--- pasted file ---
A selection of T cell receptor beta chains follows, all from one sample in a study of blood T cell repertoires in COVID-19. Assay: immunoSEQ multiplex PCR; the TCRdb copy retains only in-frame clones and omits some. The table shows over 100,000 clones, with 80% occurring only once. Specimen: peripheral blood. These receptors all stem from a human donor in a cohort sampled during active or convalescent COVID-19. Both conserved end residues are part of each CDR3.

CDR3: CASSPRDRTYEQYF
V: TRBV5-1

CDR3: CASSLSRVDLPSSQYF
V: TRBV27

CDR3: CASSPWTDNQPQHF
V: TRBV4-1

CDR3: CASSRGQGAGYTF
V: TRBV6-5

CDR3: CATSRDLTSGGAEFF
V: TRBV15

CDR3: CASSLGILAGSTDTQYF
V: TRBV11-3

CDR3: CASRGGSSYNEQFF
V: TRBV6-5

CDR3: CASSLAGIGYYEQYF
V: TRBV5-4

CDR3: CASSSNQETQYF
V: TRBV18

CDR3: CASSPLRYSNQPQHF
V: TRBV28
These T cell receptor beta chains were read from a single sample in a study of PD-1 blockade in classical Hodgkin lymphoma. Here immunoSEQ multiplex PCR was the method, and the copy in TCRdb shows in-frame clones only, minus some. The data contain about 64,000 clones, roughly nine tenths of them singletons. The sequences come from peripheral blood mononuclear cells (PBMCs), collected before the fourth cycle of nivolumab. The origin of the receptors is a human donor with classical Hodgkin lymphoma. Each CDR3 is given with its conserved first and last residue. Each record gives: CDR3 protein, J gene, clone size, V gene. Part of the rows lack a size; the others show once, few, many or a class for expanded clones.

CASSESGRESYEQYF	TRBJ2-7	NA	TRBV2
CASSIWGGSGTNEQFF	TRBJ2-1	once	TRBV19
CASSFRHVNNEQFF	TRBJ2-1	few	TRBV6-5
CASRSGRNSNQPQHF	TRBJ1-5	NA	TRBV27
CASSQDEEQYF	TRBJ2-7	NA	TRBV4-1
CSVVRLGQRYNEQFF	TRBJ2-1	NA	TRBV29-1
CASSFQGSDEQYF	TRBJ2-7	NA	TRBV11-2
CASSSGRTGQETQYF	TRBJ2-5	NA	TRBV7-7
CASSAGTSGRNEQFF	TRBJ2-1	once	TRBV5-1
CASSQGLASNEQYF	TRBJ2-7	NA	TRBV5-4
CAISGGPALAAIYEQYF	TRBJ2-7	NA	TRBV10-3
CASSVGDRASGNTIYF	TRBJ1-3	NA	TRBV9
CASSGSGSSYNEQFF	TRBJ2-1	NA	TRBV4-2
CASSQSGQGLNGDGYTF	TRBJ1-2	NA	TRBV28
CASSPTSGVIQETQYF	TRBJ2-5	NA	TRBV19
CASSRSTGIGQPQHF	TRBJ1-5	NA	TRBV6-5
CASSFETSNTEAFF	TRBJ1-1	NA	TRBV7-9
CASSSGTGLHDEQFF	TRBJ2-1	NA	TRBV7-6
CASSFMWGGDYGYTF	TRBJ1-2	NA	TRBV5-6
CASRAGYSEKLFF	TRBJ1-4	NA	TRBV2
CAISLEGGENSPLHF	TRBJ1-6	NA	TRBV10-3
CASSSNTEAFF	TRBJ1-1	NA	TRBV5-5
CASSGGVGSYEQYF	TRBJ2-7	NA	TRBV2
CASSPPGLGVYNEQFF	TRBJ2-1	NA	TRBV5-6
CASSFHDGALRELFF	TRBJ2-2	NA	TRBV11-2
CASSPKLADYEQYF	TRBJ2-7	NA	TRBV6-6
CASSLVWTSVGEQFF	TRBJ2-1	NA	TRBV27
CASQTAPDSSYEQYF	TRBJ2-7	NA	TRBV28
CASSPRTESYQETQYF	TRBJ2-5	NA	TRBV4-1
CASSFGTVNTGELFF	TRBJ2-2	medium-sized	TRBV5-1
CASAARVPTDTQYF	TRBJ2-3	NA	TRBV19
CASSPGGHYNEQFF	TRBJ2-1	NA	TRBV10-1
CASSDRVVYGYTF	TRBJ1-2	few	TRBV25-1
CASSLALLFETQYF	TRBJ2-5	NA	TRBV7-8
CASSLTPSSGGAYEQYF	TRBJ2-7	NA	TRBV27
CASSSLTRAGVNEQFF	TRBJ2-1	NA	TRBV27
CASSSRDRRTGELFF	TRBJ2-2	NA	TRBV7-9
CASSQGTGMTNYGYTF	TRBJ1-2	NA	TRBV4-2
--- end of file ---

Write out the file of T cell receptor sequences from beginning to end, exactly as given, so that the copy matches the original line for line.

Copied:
A selection of T cell receptor beta chains follows, all from one sample in a study of blood T cell repertoires in COVID-19. Assay: immunoSEQ multiplex PCR; the TCRdb copy retains only in-frame clones and omits some. The table shows over 100,000 clones, with 80% occurring only once. Specimen: peripheral blood. These receptors all stem from a human donor in a cohort sampled during active or convalescent COVID-19. Both conserved end residues are part of each CDR3.

CDR3: CASSPRDRTYEQYF
V: TRBV5-1

CDR3: CASSLSRVDLPSSQYF
V: TRBV27

CDR3: CASSPWTDNQPQHF
V: TRBV4-1

CDR3: CASSRGQGAGYTF
V: TRBV6-5

CDR3: CATSRDLTSGGAEFF
V: TRBV15

CDR3: CASSLGILAGSTDTQYF
V: TRBV11-3

CDR3: CASRGGSSYNEQFF
V: TRBV6-5

CDR3: CASSLAGIGYYEQYF
V: TRBV5-4

CDR3: CASSSNQETQYF
V: TRBV18

CDR3: CASSPLRYSNQPQHF
V: TRBV28
These T cell receptor beta chains were read from a single sample in a study of PD-1 blockade in classical Hodgkin lymphoma. Here immunoSEQ multiplex PCR was the method, and the copy in TCRdb shows in-frame clones only, minus some. The data contain about 64,000 clones, roughly nine tenths of them singletons. The sequences come from peripheral blood mononuclear cells (PBMCs), collected before the fourth cycle of nivolumab. The origin of the receptors is a human donor with classical Hodgkin lymphoma. Each CDR3 is given with its conserved first and last residue. Each record gives: CDR3 protein, J gene, clone size, V gene. Part of the rows lack a size; the others show once, few, many or a class for expanded clones.

CASSESGRESYEQYF	TRBJ2-7	NA	TRBV2
CASSIWGGSGTNEQFF	TRBJ2-1	once	TRBV19
CASSFRHVNNEQFF	TRBJ2-1	few	TRBV6-5
CASRSGRNSNQPQHF	TRBJ1-5	NA	TRBV27
CASSQDEEQYF	TRBJ2-7	NA	TRBV4-1
CSVVRLGQRYNEQFF	TRBJ2-1	NA	TRBV29-1
CASSFQGSDEQYF	TRBJ2-7	NA	TRBV11-2
CASSSGRTGQETQYF	TRBJ2-5	NA	TRBV7-7
CASSAGTSGRNEQFF	TRBJ2-1	once	TRBV5-1
CASSQGLASNEQYF	TRBJ2-7	NA	TRBV5-4
CAISGGPALAAIYEQYF	TRBJ2-7	NA	TRBV10-3
CASSVGDRASGNTIYF	TRBJ1-3	NA	TRBV9
CASSGSGSSYNEQFF	TRBJ2-1	NA	TRBV4-2
CASSQSGQGLNGDGYTF	TRBJ1-2	NA	TRBV28
CASSPTSGVIQETQYF	TRBJ2-5	NA	TRBV19
CASSRSTGIGQPQHF	TRBJ1-5	NA	TRBV6-5
CASSFETSNTEAFF	TRBJ1-1	NA	TRBV7-9
CASSSGTGLHDEQFF	TRBJ2-1	NA	TRBV7-6
CASSFMWGGDYGYTF	TRBJ1-2	NA	TRBV5-6
CASRAGYSEKLFF	TRBJ1-4	NA	TRBV2
CAISLEGGENSPLHF	TRBJ1-6	NA	TRBV10-3
CASSSNTEAFF	TRBJ1-1	NA	TRBV5-5
CASSGGVGSYEQYF	TRBJ2-7	NA	TRBV2
CASSPPGLGVYNEQFF	TRBJ2-1	NA	TRBV5-6
CASSFHDGALRELFF	TRBJ2-2	NA	TRBV11-2
CASSPKLADYEQYF	TRBJ2-7	NA	TRBV6-6
CASSLVWTSVGEQFF	TRBJ2-1	NA	TRBV27
CASQTAPDSSYEQYF	TRBJ2-7	NA	TRBV28
CASSPRTESYQETQYF	TRBJ2-5	NA	TRBV4-1
CASSFGTVNTGELFF	TRBJ2-2	medium-sized	TRBV5-1
CASAARVPTDTQYF	TRBJ2-3	NA	TRBV19
CASSPGGHYNEQFF	TRBJ2-1	NA	TRBV10-1
CASSDRVVYGYTF	TRBJ1-2	few	TRBV25-1
CASSLALLFETQYF	TRBJ2-5	NA	TRBV7-8
CASSLTPSSGGAYEQYF	TRBJ2-7	NA	TRBV27
CASSSLTRAGVNEQFF	TRBJ2-1	NA	TRBV27
CASSSRDRRTGELFF	TRBJ2-2	NA	TRBV7-9
CASSQGTGMTNYGYTF	TRBJ1-2	NA	TRBV4-2